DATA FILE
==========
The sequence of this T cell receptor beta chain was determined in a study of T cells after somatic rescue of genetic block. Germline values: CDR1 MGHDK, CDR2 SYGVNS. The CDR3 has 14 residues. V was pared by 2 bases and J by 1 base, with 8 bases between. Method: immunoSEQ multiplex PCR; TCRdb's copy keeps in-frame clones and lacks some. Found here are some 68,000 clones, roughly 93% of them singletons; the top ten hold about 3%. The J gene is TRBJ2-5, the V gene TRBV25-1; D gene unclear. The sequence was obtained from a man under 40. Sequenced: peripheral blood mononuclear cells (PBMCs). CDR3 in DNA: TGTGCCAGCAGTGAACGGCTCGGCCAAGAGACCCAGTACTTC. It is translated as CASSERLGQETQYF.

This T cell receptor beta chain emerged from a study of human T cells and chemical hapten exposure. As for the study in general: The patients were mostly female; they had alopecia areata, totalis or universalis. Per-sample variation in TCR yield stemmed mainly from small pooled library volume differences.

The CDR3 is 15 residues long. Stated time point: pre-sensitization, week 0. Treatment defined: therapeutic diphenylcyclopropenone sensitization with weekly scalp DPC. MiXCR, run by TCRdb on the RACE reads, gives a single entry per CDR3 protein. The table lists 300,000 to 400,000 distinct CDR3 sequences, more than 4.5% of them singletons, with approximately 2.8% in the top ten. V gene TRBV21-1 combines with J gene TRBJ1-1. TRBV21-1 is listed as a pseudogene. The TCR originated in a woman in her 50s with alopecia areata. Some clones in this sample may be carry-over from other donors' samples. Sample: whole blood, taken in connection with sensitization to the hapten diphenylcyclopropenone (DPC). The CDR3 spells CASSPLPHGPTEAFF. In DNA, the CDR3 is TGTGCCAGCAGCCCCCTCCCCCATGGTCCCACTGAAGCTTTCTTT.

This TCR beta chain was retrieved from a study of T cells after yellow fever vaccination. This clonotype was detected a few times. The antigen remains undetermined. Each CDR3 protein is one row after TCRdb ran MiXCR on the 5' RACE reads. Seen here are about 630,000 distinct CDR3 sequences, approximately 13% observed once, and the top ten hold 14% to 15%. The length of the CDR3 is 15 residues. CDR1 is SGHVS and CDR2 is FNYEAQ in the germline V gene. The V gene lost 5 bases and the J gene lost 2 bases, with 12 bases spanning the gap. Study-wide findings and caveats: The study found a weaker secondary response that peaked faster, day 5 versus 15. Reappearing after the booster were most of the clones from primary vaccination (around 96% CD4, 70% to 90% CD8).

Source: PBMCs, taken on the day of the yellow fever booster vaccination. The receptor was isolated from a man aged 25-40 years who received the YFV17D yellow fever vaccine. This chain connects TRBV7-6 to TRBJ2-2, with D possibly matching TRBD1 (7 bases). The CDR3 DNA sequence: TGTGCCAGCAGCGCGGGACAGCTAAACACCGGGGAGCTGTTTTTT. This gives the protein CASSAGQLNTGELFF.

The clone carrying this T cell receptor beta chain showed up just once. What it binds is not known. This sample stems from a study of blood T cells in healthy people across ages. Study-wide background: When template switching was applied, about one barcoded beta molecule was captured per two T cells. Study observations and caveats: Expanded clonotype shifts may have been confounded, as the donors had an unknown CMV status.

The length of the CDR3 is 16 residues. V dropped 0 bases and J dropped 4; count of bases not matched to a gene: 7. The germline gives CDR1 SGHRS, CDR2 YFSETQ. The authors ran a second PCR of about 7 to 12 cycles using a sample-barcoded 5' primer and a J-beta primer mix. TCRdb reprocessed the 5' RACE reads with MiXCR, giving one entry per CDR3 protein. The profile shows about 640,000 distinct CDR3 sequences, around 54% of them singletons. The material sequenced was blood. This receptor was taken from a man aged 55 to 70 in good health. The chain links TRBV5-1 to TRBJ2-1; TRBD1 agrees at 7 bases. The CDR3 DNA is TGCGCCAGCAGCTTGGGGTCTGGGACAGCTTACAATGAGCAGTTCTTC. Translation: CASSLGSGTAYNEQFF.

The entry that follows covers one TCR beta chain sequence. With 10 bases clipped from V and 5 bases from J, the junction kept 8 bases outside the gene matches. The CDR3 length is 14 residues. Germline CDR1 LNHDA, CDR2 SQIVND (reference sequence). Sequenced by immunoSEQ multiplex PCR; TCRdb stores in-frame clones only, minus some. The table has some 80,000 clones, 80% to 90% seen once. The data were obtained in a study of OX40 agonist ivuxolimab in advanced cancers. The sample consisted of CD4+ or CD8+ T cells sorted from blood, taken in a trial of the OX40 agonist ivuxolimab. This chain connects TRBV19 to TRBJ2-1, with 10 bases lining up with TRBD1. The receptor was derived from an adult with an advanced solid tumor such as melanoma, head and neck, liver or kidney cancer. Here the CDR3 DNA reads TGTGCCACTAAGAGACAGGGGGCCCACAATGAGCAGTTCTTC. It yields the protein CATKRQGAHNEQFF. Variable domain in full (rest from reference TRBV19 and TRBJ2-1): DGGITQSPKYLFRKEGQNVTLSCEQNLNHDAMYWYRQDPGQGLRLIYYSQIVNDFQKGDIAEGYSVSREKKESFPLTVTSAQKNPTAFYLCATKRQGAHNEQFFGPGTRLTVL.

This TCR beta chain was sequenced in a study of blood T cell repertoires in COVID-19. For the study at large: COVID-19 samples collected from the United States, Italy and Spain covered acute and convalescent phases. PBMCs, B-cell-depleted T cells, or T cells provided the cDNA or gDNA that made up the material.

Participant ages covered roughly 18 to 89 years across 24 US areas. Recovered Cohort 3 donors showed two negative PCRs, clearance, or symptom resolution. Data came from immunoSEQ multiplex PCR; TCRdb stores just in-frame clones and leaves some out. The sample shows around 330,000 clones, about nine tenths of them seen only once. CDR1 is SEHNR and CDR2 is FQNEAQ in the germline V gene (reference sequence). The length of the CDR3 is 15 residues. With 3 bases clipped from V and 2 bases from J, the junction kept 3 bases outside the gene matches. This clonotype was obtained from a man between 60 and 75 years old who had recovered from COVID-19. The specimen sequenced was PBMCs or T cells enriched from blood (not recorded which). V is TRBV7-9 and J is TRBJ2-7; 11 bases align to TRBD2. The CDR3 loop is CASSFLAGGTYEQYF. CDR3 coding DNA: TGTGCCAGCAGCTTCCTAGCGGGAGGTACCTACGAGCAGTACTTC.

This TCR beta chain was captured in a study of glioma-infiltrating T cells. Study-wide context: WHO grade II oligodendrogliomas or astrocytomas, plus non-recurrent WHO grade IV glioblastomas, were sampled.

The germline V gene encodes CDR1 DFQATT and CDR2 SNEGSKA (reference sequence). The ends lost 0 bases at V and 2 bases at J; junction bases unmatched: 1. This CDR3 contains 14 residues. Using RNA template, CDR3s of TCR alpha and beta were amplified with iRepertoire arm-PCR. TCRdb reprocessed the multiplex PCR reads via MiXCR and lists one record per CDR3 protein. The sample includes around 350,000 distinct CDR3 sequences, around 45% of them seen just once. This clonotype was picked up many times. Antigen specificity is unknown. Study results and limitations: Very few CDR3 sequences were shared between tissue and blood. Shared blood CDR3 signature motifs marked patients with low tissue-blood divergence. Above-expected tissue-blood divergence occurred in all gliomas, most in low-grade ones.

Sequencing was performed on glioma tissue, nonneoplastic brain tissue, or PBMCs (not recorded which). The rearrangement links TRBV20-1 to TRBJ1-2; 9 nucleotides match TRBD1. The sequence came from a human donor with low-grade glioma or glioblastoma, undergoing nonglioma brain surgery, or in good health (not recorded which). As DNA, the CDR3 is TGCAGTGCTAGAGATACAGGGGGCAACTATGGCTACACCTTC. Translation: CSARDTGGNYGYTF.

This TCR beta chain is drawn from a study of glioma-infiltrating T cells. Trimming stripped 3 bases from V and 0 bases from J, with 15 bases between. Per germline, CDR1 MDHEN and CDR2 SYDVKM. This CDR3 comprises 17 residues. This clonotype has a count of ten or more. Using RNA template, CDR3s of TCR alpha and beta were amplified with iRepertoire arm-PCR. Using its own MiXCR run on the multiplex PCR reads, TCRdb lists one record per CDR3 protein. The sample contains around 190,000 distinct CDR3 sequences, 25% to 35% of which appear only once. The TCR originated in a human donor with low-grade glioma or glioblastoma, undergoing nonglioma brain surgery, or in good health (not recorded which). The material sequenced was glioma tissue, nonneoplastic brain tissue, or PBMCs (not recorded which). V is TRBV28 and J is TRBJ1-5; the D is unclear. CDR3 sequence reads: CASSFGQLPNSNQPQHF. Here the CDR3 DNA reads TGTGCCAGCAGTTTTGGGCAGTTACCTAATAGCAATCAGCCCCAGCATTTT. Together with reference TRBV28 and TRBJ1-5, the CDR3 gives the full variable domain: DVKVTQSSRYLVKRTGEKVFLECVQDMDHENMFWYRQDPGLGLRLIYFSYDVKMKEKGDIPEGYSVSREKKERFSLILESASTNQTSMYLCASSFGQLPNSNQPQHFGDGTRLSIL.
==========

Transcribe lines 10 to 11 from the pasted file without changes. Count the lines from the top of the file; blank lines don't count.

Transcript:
Participant ages covered roughly 18 to 89 years across 24 US areas. Recovered Cohort 3 donors showed two negative PCRs, clearance, or symptom resolution. Data came from immunoSEQ multiplex PCR; TCRdb stores just in-frame clones and leaves some out. The sample shows around 330,000 clones, about nine tenths of them seen only once. CDR1 is SEHNR and CDR2 is FQNEAQ in the germline V gene (reference sequence). The length of the CDR3 is 15 residues. With 3 bases clipped from V and 2 bases from J, the junction kept 3 bases outside the gene matches. This clonotype was obtained from a man between 60 and 75 years old who had recovered from COVID-19. The specimen sequenced was PBMCs or T cells enriched from blood (not recorded which). V is TRBV7-9 and J is TRBJ2-7; 11 bases align to TRBD2. The CDR3 loop is CASSFLAGGTYEQYF. CDR3 coding DNA: TGTGCCAGCAGCTTCCTAGCGGGAGGTACCTACGAGCAGTACTTC.

This TCR beta chain was captured in a study of glioma-infiltrating T cells. Study-wide context: WHO grade II oligodendrogliomas or astrocytomas, plus non-recurrent WHO grade IV glioblastomas, were sampled.